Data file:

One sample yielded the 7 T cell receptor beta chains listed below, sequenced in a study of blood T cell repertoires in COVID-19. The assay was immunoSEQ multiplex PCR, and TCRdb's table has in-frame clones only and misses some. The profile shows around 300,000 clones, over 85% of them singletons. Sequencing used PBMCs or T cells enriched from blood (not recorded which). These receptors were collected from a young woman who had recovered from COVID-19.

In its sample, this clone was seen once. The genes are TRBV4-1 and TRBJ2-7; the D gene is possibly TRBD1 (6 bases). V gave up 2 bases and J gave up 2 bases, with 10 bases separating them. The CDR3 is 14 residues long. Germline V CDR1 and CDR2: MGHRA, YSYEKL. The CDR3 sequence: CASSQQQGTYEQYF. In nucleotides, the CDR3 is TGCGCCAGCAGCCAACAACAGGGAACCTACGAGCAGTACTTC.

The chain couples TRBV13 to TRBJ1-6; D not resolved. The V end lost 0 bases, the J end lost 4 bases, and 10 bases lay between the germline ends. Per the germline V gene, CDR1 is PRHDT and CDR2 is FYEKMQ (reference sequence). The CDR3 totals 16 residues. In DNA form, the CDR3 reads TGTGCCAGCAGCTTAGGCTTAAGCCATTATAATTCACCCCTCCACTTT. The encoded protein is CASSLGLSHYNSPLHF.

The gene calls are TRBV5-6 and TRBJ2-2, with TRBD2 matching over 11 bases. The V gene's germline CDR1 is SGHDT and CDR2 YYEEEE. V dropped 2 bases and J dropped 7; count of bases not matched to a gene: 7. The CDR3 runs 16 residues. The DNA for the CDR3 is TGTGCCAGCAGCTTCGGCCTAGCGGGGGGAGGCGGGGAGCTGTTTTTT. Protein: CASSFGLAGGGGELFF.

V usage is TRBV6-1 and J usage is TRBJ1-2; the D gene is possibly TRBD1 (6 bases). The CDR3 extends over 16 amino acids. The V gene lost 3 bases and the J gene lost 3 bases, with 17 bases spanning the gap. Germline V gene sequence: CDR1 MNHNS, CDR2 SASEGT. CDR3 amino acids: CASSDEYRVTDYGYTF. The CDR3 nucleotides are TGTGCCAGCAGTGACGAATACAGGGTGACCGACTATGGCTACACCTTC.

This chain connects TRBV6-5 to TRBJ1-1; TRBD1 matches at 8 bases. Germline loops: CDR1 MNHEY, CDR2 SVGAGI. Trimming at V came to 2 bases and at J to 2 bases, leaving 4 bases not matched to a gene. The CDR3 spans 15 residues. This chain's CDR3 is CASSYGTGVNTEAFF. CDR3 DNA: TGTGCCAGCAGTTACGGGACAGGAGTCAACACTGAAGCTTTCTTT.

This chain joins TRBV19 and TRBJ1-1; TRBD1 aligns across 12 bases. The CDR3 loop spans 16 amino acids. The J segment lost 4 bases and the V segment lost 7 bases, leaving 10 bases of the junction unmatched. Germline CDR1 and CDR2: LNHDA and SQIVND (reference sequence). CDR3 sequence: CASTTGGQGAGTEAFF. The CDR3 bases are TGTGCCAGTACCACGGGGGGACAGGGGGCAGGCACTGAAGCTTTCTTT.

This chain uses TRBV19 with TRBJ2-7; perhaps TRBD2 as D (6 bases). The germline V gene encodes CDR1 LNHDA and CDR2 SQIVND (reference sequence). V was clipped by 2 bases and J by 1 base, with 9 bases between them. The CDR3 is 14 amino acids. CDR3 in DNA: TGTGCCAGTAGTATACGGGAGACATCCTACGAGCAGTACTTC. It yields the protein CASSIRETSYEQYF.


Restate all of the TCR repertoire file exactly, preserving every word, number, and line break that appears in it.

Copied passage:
One sample yielded the 7 T cell receptor beta chains listed below, sequenced in a study of blood T cell repertoires in COVID-19. The assay was immunoSEQ multiplex PCR, and TCRdb's table has in-frame clones only and misses some. The profile shows around 300,000 clones, over 85% of them singletons. Sequencing used PBMCs or T cells enriched from blood (not recorded which). These receptors were collected from a young woman who had recovered from COVID-19.

In its sample, this clone was seen once. The genes are TRBV4-1 and TRBJ2-7; the D gene is possibly TRBD1 (6 bases). V gave up 2 bases and J gave up 2 bases, with 10 bases separating them. The CDR3 is 14 residues long. Germline V CDR1 and CDR2: MGHRA, YSYEKL. The CDR3 sequence: CASSQQQGTYEQYF. In nucleotides, the CDR3 is TGCGCCAGCAGCCAACAACAGGGAACCTACGAGCAGTACTTC.

The chain couples TRBV13 to TRBJ1-6; D not resolved. The V end lost 0 bases, the J end lost 4 bases, and 10 bases lay between the germline ends. Per the germline V gene, CDR1 is PRHDT and CDR2 is FYEKMQ (reference sequence). The CDR3 totals 16 residues. In DNA form, the CDR3 reads TGTGCCAGCAGCTTAGGCTTAAGCCATTATAATTCACCCCTCCACTTT. The encoded protein is CASSLGLSHYNSPLHF.

The gene calls are TRBV5-6 and TRBJ2-2, with TRBD2 matching over 11 bases. The V gene's germline CDR1 is SGHDT and CDR2 YYEEEE. V dropped 2 bases and J dropped 7; count of bases not matched to a gene: 7. The CDR3 runs 16 residues. The DNA for the CDR3 is TGTGCCAGCAGCTTCGGCCTAGCGGGGGGAGGCGGGGAGCTGTTTTTT. Protein: CASSFGLAGGGGELFF.

V usage is TRBV6-1 and J usage is TRBJ1-2; the D gene is possibly TRBD1 (6 bases). The CDR3 extends over 16 amino acids. The V gene lost 3 bases and the J gene lost 3 bases, with 17 bases spanning the gap. Germline V gene sequence: CDR1 MNHNS, CDR2 SASEGT. CDR3 amino acids: CASSDEYRVTDYGYTF. The CDR3 nucleotides are TGTGCCAGCAGTGACGAATACAGGGTGACCGACTATGGCTACACCTTC.

This chain connects TRBV6-5 to TRBJ1-1; TRBD1 matches at 8 bases. Germline loops: CDR1 MNHEY, CDR2 SVGAGI. Trimming at V came to 2 bases and at J to 2 bases, leaving 4 bases not matched to a gene. The CDR3 spans 15 residues. This chain's CDR3 is CASSYGTGVNTEAFF. CDR3 DNA: TGTGCCAGCAGTTACGGGACAGGAGTCAACACTGAAGCTTTCTTT.

This chain joins TRBV19 and TRBJ1-1; TRBD1 aligns across 12 bases. The CDR3 loop spans 16 amino acids. The J segment lost 4 bases and the V segment lost 7 bases, leaving 10 bases of the junction unmatched. Germline CDR1 and CDR2: LNHDA and SQIVND (reference sequence). CDR3 sequence: CASTTGGQGAGTEAFF. The CDR3 bases are TGTGCCAGTACCACGGGGGGACAGGGGGCAGGCACTGAAGCTTTCTTT.

This chain uses TRBV19 with TRBJ2-7; perhaps TRBD2 as D (6 bases). The germline V gene encodes CDR1 LNHDA and CDR2 SQIVND (reference sequence). V was clipped by 2 bases and J by 1 base, with 9 bases between them. The CDR3 is 14 amino acids. CDR3 in DNA: TGTGCCAGTAGTATACGGGAGACATCCTACGAGCAGTACTTC. It yields the protein CASSIRETSYEQYF.